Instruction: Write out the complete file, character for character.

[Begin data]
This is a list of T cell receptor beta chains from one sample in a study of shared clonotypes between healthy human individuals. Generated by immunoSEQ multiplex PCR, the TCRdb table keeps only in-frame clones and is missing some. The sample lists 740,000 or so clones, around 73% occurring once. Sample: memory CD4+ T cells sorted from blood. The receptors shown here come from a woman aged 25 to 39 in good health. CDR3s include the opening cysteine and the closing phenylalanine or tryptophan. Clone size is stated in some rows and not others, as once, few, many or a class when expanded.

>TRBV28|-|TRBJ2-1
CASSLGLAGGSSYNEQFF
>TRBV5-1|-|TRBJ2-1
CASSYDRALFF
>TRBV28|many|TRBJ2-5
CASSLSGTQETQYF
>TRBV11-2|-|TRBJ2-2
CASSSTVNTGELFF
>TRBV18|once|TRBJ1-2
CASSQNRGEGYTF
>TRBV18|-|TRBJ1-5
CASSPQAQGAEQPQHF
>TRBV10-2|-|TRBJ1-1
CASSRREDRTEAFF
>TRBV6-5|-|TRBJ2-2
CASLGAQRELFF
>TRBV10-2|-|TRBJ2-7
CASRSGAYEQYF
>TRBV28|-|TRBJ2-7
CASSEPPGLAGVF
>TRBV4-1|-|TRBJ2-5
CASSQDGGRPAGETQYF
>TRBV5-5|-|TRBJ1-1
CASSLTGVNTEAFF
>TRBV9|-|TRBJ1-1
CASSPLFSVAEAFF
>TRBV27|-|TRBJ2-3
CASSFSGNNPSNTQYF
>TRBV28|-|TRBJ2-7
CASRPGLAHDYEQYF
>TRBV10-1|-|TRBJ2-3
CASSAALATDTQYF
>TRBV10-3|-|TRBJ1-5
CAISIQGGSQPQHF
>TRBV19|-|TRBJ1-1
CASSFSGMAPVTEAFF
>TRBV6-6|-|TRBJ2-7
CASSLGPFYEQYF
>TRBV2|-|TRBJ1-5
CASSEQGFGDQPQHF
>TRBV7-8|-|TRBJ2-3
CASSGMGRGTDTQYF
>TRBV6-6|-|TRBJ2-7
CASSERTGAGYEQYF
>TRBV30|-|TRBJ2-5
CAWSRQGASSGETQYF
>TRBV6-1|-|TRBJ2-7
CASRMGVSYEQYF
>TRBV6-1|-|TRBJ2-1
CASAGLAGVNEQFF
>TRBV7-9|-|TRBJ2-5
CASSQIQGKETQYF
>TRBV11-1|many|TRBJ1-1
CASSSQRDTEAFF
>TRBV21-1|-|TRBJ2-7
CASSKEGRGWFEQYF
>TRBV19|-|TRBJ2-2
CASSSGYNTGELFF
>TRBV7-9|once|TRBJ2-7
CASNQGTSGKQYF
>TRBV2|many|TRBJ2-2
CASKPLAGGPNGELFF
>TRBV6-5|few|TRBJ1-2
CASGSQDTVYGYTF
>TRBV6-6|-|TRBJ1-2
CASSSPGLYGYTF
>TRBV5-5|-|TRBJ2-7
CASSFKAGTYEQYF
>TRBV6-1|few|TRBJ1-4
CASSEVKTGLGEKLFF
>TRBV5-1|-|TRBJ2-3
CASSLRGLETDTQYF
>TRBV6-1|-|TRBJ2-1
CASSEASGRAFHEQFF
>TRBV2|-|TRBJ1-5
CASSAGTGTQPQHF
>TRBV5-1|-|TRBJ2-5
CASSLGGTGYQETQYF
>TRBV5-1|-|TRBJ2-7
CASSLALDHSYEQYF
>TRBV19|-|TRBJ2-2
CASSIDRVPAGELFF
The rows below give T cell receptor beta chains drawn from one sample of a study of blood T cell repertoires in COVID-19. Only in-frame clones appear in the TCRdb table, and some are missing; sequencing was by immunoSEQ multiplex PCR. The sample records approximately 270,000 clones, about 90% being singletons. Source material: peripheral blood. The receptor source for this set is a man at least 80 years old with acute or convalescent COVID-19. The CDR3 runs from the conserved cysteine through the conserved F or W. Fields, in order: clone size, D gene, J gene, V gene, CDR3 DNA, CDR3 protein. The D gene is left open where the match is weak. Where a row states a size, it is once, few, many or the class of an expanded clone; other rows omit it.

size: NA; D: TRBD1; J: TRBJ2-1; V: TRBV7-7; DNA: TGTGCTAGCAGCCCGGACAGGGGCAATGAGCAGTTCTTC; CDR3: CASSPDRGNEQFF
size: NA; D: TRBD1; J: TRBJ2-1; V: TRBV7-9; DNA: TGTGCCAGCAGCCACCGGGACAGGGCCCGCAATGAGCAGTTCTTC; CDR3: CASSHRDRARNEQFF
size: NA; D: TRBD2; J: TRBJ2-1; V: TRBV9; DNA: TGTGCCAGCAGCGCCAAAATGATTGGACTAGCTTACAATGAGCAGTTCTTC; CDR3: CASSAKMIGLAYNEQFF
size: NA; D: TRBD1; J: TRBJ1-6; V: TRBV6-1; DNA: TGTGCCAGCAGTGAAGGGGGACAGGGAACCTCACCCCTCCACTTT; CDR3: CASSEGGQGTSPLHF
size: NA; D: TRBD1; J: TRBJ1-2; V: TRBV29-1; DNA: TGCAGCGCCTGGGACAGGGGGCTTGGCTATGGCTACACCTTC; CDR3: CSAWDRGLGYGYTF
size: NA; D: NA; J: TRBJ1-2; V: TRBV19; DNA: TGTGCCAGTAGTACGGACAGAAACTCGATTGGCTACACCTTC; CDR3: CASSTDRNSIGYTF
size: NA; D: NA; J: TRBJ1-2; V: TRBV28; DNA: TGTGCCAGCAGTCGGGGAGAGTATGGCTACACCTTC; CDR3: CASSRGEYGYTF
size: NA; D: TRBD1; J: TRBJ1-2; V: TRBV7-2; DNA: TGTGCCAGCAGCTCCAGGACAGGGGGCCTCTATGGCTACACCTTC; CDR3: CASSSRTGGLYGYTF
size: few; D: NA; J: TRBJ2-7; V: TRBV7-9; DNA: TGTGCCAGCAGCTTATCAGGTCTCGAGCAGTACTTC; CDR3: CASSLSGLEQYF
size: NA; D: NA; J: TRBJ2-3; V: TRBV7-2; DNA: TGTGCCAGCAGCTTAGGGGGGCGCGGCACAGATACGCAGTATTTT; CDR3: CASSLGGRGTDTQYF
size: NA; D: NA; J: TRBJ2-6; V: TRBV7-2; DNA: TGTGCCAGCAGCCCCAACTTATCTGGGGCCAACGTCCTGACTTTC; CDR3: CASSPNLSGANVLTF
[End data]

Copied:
This is a list of T cell receptor beta chains from one sample in a study of shared clonotypes between healthy human individuals. Generated by immunoSEQ multiplex PCR, the TCRdb table keeps only in-frame clones and is missing some. The sample lists 740,000 or so clones, around 73% occurring once. Sample: memory CD4+ T cells sorted from blood. The receptors shown here come from a woman aged 25 to 39 in good health. CDR3s include the opening cysteine and the closing phenylalanine or tryptophan. Clone size is stated in some rows and not others, as once, few, many or a class when expanded.

>TRBV28|-|TRBJ2-1
CASSLGLAGGSSYNEQFF
>TRBV5-1|-|TRBJ2-1
CASSYDRALFF
>TRBV28|many|TRBJ2-5
CASSLSGTQETQYF
>TRBV11-2|-|TRBJ2-2
CASSSTVNTGELFF
>TRBV18|once|TRBJ1-2
CASSQNRGEGYTF
>TRBV18|-|TRBJ1-5
CASSPQAQGAEQPQHF
>TRBV10-2|-|TRBJ1-1
CASSRREDRTEAFF
>TRBV6-5|-|TRBJ2-2
CASLGAQRELFF
>TRBV10-2|-|TRBJ2-7
CASRSGAYEQYF
>TRBV28|-|TRBJ2-7
CASSEPPGLAGVF
>TRBV4-1|-|TRBJ2-5
CASSQDGGRPAGETQYF
>TRBV5-5|-|TRBJ1-1
CASSLTGVNTEAFF
>TRBV9|-|TRBJ1-1
CASSPLFSVAEAFF
>TRBV27|-|TRBJ2-3
CASSFSGNNPSNTQYF
>TRBV28|-|TRBJ2-7
CASRPGLAHDYEQYF
>TRBV10-1|-|TRBJ2-3
CASSAALATDTQYF
>TRBV10-3|-|TRBJ1-5
CAISIQGGSQPQHF
>TRBV19|-|TRBJ1-1
CASSFSGMAPVTEAFF
>TRBV6-6|-|TRBJ2-7
CASSLGPFYEQYF
>TRBV2|-|TRBJ1-5
CASSEQGFGDQPQHF
>TRBV7-8|-|TRBJ2-3
CASSGMGRGTDTQYF
>TRBV6-6|-|TRBJ2-7
CASSERTGAGYEQYF
>TRBV30|-|TRBJ2-5
CAWSRQGASSGETQYF
>TRBV6-1|-|TRBJ2-7
CASRMGVSYEQYF
>TRBV6-1|-|TRBJ2-1
CASAGLAGVNEQFF
>TRBV7-9|-|TRBJ2-5
CASSQIQGKETQYF
>TRBV11-1|many|TRBJ1-1
CASSSQRDTEAFF
>TRBV21-1|-|TRBJ2-7
CASSKEGRGWFEQYF
>TRBV19|-|TRBJ2-2
CASSSGYNTGELFF
>TRBV7-9|once|TRBJ2-7
CASNQGTSGKQYF
>TRBV2|many|TRBJ2-2
CASKPLAGGPNGELFF
>TRBV6-5|few|TRBJ1-2
CASGSQDTVYGYTF
>TRBV6-6|-|TRBJ1-2
CASSSPGLYGYTF
>TRBV5-5|-|TRBJ2-7
CASSFKAGTYEQYF
>TRBV6-1|few|TRBJ1-4
CASSEVKTGLGEKLFF
>TRBV5-1|-|TRBJ2-3
CASSLRGLETDTQYF
>TRBV6-1|-|TRBJ2-1
CASSEASGRAFHEQFF
>TRBV2|-|TRBJ1-5
CASSAGTGTQPQHF
>TRBV5-1|-|TRBJ2-5
CASSLGGTGYQETQYF
>TRBV5-1|-|TRBJ2-7
CASSLALDHSYEQYF
>TRBV19|-|TRBJ2-2
CASSIDRVPAGELFF
The rows below give T cell receptor beta chains drawn from one sample of a study of blood T cell repertoires in COVID-19. Only in-frame clones appear in the TCRdb table, and some are missing; sequencing was by immunoSEQ multiplex PCR. The sample records approximately 270,000 clones, about 90% being singletons. Source material: peripheral blood. The receptor source for this set is a man at least 80 years old with acute or convalescent COVID-19. The CDR3 runs from the conserved cysteine through the conserved F or W. Fields, in order: clone size, D gene, J gene, V gene, CDR3 DNA, CDR3 protein. The D gene is left open where the match is weak. Where a row states a size, it is once, few, many or the class of an expanded clone; other rows omit it.

size: NA; D: TRBD1; J: TRBJ2-1; V: TRBV7-7; DNA: TGTGCTAGCAGCCCGGACAGGGGCAATGAGCAGTTCTTC; CDR3: CASSPDRGNEQFF
size: NA; D: TRBD1; J: TRBJ2-1; V: TRBV7-9; DNA: TGTGCCAGCAGCCACCGGGACAGGGCCCGCAATGAGCAGTTCTTC; CDR3: CASSHRDRARNEQFF
size: NA; D: TRBD2; J: TRBJ2-1; V: TRBV9; DNA: TGTGCCAGCAGCGCCAAAATGATTGGACTAGCTTACAATGAGCAGTTCTTC; CDR3: CASSAKMIGLAYNEQFF
size: NA; D: TRBD1; J: TRBJ1-6; V: TRBV6-1; DNA: TGTGCCAGCAGTGAAGGGGGACAGGGAACCTCACCCCTCCACTTT; CDR3: CASSEGGQGTSPLHF
size: NA; D: TRBD1; J: TRBJ1-2; V: TRBV29-1; DNA: TGCAGCGCCTGGGACAGGGGGCTTGGCTATGGCTACACCTTC; CDR3: CSAWDRGLGYGYTF
size: NA; D: NA; J: TRBJ1-2; V: TRBV19; DNA: TGTGCCAGTAGTACGGACAGAAACTCGATTGGCTACACCTTC; CDR3: CASSTDRNSIGYTF
size: NA; D: NA; J: TRBJ1-2; V: TRBV28; DNA: TGTGCCAGCAGTCGGGGAGAGTATGGCTACACCTTC; CDR3: CASSRGEYGYTF
size: NA; D: TRBD1; J: TRBJ1-2; V: TRBV7-2; DNA: TGTGCCAGCAGCTCCAGGACAGGGGGCCTCTATGGCTACACCTTC; CDR3: CASSSRTGGLYGYTF
size: few; D: NA; J: TRBJ2-7; V: TRBV7-9; DNA: TGTGCCAGCAGCTTATCAGGTCTCGAGCAGTACTTC; CDR3: CASSLSGLEQYF
size: NA; D: NA; J: TRBJ2-3; V: TRBV7-2; DNA: TGTGCCAGCAGCTTAGGGGGGCGCGGCACAGATACGCAGTATTTT; CDR3: CASSLGGRGTDTQYF
size: NA; D: NA; J: TRBJ2-6; V: TRBV7-2; DNA: TGTGCCAGCAGCCCCAACTTATCTGGGGCCAACGTCCTGACTTTC; CDR3: CASSPNLSGANVLTF